Reconstructionist Rabbinical College Removes Ban on Intermarried Students

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The Reconstructionist Rabbinical College announced it will no longer stop students from applying or graduating based on whether or not their spouse or partner is Jewish.

The Reconstructionist Rabbinical College announced it will no longer stop students from applying or graduating based on whether or not their spouse or partner is Jewish. It is the first Jewish seminary to allow ordination of rabbis who are in interfaith relationships.
 
The RRC faculty voted on Sept. 21 to revoke its “Non-Jewish Partner” policy, which previously stated: “The RRC does not ordinarily admit or graduate as a rabbi a student married to, or in a committed relationship with, a non-Jew.”
 
“We know there are interpartnered Jews that are passionate about living a Jewish life,” Deborah Waxman, president of the Wyncote-based institution, said on a conference call on Wednesday afternoon to explain the decision. “We are proud to be the first to acknowledge them.”
 
Waxman also announced that the institution will cease the practice of disallowing current rabbinical students in good standing who are in relationships with non-Jews from graduating.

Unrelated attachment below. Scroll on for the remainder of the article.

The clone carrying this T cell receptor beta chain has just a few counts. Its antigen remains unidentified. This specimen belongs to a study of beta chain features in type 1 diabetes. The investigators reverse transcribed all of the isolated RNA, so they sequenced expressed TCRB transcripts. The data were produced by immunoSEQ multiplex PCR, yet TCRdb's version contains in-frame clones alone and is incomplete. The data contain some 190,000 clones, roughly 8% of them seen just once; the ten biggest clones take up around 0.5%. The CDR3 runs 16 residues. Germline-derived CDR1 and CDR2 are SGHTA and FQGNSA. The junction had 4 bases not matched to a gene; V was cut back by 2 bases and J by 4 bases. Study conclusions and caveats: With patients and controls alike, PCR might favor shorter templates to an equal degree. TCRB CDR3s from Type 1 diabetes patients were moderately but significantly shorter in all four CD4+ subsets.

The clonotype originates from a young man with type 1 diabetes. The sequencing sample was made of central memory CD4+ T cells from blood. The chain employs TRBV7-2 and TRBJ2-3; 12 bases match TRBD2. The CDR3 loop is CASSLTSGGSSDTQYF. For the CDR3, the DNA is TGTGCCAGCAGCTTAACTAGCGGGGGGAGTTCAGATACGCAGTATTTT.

Waxman emphasized that in a society where more than 70 percent of Jews who are non-Orthodox are intermarried, it was incumbent upon the school to change its approach. In the past, applicants would be turned away because of interfaith marriage, but now more people will have the opportunity to apply and hopefully attend the school, she said.
 
“The Reconstructionist movement was founded to embrace change,” Waxman said. “We are all Jews by choice now.”
 
While representatives from the Hebrew Union College-the Jewish Institute of Religion and the Jewish Theological Seminary, both in New York City, could not be reached for comment, Rabbi Asher Lopatin, president of the Yeshivat Chovevei Torah Rabbinical School in NYC said his college would not be changing its admissions policy.
 
“Since we are an Orthodox rabbinical school, we require all our students to observe Jewish law (halacha),” said. “Marrying only a halachically Jewish spouse is a central halakha in Judaism. Therefore, we require that any student applying or going through our program follow this halacha.
 
“Outside of our students, we respect people’s free choice to follow Jewish tradition and we do not judge people’s decisions — even if we disagree with them.”